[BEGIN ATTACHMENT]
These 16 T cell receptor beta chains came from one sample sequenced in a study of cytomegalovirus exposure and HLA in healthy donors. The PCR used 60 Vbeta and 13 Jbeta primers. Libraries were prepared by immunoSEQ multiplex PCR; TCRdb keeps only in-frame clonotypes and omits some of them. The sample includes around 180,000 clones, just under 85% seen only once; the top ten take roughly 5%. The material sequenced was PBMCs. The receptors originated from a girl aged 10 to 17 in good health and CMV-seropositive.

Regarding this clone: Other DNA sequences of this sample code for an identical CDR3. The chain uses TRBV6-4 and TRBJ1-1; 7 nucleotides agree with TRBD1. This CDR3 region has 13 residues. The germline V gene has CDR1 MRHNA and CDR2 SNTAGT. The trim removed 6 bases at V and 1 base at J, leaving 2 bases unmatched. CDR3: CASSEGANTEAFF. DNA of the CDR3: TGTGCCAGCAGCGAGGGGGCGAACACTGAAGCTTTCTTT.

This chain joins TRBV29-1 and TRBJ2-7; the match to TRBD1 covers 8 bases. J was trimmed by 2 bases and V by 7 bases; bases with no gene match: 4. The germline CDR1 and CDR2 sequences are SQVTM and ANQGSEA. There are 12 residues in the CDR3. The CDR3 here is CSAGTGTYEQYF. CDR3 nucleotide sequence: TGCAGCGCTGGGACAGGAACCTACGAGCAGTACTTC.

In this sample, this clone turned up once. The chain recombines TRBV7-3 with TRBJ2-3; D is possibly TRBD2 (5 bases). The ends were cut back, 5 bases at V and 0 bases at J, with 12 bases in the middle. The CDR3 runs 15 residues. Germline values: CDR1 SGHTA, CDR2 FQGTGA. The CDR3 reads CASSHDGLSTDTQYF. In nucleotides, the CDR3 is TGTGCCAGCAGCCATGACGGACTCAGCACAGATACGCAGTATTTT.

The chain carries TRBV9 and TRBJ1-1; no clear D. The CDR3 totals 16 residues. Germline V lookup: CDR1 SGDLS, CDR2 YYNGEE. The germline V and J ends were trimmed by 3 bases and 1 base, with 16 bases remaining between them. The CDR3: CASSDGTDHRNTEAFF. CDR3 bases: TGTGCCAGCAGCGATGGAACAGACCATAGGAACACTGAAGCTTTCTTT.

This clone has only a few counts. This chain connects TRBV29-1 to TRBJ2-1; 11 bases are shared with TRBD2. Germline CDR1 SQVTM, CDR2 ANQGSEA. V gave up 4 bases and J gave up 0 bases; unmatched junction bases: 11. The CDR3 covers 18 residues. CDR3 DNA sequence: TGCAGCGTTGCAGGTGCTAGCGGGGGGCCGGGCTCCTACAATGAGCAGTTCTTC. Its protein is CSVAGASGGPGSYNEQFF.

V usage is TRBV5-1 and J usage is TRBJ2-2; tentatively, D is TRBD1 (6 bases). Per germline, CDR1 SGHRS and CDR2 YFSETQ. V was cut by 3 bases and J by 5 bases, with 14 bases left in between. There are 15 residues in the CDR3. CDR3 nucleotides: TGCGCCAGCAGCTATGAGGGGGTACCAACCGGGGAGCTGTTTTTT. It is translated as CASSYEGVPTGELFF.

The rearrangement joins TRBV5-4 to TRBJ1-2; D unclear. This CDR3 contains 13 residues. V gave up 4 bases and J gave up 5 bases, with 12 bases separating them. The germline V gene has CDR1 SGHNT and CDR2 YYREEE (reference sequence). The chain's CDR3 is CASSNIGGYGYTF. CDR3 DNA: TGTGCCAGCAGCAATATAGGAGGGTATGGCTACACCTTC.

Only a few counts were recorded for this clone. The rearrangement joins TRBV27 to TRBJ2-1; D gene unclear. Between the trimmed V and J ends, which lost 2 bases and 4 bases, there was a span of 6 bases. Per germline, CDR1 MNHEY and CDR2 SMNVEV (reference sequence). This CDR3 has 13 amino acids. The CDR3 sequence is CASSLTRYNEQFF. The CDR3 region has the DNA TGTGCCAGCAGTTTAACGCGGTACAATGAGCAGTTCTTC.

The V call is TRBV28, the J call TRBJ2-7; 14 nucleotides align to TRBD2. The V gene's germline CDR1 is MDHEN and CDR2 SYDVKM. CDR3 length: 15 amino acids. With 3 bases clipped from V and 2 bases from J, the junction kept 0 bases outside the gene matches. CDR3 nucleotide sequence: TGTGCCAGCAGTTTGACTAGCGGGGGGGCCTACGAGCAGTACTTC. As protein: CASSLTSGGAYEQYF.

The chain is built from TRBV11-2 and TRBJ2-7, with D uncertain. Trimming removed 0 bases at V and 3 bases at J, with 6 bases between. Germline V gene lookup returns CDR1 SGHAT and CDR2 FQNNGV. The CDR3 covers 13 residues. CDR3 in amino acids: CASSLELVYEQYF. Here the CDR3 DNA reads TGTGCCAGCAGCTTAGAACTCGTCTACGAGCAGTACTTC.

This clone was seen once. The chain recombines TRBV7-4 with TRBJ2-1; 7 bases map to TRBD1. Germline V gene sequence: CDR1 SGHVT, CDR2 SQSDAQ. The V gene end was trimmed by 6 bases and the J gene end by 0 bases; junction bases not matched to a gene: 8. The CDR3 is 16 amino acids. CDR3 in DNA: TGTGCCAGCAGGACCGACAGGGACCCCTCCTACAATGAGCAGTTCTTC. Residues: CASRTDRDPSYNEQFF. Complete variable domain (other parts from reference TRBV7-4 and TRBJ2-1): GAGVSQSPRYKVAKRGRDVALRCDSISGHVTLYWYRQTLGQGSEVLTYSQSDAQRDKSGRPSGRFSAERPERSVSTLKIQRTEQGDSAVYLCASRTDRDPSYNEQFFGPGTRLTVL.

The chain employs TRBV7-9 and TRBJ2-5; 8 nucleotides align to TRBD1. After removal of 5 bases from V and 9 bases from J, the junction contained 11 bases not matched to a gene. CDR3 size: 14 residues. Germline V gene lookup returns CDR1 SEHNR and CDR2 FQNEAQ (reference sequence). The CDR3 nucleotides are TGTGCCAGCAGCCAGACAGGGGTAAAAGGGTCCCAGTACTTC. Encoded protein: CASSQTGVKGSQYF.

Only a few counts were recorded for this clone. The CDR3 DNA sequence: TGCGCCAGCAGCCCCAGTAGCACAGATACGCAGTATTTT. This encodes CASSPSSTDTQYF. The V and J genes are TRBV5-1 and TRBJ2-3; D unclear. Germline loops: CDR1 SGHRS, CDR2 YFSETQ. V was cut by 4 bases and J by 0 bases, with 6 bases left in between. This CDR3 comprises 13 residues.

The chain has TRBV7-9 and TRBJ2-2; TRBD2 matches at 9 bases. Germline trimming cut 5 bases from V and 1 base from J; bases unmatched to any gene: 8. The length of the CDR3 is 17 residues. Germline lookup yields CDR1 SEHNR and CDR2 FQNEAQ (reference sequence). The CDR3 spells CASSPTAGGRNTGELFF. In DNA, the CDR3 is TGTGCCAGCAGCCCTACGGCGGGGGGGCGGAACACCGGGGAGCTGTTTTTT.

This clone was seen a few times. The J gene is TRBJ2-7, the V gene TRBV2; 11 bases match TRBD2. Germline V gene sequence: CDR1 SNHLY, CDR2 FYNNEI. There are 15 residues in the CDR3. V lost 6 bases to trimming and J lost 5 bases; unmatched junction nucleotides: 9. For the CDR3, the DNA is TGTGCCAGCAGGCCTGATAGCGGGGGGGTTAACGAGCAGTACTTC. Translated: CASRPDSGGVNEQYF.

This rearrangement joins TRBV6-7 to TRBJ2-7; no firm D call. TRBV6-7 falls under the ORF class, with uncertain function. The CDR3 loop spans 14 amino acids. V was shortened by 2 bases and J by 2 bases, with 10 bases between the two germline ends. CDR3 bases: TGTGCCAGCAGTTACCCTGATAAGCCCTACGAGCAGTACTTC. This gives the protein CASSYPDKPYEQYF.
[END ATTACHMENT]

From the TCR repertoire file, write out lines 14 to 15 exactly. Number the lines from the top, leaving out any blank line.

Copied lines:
Only a few counts were recorded for this clone. The CDR3 DNA sequence: TGCGCCAGCAGCCCCAGTAGCACAGATACGCAGTATTTT. This encodes CASSPSSTDTQYF. The V and J genes are TRBV5-1 and TRBJ2-3; D unclear. Germline loops: CDR1 SGHRS, CDR2 YFSETQ. V was cut by 4 bases and J by 0 bases, with 6 bases left in between. This CDR3 comprises 13 residues.

The chain has TRBV7-9 and TRBJ2-2; TRBD2 matches at 9 bases. Germline trimming cut 5 bases from V and 1 base from J; bases unmatched to any gene: 8. The length of the CDR3 is 17 residues. Germline lookup yields CDR1 SEHNR and CDR2 FQNEAQ (reference sequence). The CDR3 spells CASSPTAGGRNTGELFF. In DNA, the CDR3 is TGTGCCAGCAGCCCTACGGCGGGGGGGCGGAACACCGGGGAGCTGTTTTTT.